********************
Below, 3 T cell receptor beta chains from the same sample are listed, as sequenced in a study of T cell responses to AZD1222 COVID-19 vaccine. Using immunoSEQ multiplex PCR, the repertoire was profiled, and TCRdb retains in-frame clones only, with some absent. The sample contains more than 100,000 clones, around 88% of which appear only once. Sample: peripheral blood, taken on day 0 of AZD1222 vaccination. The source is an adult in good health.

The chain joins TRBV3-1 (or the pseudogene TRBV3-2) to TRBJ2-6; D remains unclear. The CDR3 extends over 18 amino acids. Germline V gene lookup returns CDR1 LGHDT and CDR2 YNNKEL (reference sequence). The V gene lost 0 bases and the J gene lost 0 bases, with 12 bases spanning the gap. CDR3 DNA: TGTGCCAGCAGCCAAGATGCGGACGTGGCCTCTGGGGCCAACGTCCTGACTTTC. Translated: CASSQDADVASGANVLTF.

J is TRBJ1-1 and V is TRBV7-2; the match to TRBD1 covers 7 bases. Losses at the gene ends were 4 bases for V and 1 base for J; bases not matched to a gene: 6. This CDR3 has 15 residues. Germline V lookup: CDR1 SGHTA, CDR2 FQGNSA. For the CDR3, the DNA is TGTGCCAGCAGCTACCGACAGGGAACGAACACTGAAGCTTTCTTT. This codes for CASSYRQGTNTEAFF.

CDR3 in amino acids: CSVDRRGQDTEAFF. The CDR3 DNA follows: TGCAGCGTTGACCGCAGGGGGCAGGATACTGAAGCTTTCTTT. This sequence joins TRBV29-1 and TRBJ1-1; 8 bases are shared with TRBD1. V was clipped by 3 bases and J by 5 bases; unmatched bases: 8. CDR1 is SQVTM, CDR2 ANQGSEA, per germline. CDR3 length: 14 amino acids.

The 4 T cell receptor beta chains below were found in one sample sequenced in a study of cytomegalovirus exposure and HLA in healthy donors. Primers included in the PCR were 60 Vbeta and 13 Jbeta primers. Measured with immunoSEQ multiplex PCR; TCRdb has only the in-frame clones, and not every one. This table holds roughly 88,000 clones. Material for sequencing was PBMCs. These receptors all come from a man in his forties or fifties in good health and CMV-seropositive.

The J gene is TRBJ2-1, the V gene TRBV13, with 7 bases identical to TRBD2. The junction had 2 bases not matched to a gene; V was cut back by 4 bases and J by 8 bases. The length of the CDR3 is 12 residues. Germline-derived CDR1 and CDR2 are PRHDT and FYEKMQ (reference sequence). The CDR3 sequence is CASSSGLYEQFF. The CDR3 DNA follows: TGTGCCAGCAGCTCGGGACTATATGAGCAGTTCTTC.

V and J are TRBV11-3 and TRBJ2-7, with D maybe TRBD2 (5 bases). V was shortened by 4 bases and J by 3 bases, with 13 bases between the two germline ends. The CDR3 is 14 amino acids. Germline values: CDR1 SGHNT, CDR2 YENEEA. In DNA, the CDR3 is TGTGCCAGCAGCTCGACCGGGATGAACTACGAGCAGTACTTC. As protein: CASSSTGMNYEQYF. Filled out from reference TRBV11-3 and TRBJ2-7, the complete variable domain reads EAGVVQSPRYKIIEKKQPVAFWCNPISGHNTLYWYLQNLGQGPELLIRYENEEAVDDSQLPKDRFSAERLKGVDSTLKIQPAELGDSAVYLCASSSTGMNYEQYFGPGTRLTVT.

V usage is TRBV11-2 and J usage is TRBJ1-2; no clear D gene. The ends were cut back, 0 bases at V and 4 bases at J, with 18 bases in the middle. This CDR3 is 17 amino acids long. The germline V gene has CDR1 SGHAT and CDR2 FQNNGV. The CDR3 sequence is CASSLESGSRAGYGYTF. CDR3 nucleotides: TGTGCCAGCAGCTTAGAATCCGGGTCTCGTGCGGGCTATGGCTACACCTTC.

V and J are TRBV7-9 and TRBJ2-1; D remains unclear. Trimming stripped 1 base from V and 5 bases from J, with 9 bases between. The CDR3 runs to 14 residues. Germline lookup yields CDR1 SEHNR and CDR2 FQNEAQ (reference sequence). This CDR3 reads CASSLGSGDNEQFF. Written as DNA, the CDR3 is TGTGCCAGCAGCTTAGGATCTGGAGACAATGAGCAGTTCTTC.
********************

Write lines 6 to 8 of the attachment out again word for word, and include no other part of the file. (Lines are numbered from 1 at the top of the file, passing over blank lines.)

The J gene is TRBJ2-1, the V gene TRBV13, with 7 bases identical to TRBD2. The junction had 2 bases not matched to a gene; V was cut back by 4 bases and J by 8 bases. The length of the CDR3 is 12 residues. Germline-derived CDR1 and CDR2 are PRHDT and FYEKMQ (reference sequence). The CDR3 sequence is CASSSGLYEQFF. The CDR3 DNA follows: TGTGCCAGCAGCTCGGGACTATATGAGCAGTTCTTC.

V and J are TRBV11-3 and TRBJ2-7, with D maybe TRBD2 (5 bases). V was shortened by 4 bases and J by 3 bases, with 13 bases between the two germline ends. The CDR3 is 14 amino acids. Germline values: CDR1 SGHNT, CDR2 YENEEA. In DNA, the CDR3 is TGTGCCAGCAGCTCGACCGGGATGAACTACGAGCAGTACTTC. As protein: CASSSTGMNYEQYF. Filled out from reference TRBV11-3 and TRBJ2-7, the complete variable domain reads EAGVVQSPRYKIIEKKQPVAFWCNPISGHNTLYWYLQNLGQGPELLIRYENEEAVDDSQLPKDRFSAERLKGVDSTLKIQPAELGDSAVYLCASSSTGMNYEQYFGPGTRLTVT.

V usage is TRBV11-2 and J usage is TRBJ1-2; no clear D gene. The ends were cut back, 0 bases at V and 4 bases at J, with 18 bases in the middle. This CDR3 is 17 amino acids long. The germline V gene has CDR1 SGHAT and CDR2 FQNNGV. The CDR3 sequence is CASSLESGSRAGYGYTF. CDR3 nucleotides: TGTGCCAGCAGCTTAGAATCCGGGTCTCGTGCGGGCTATGGCTACACCTTC.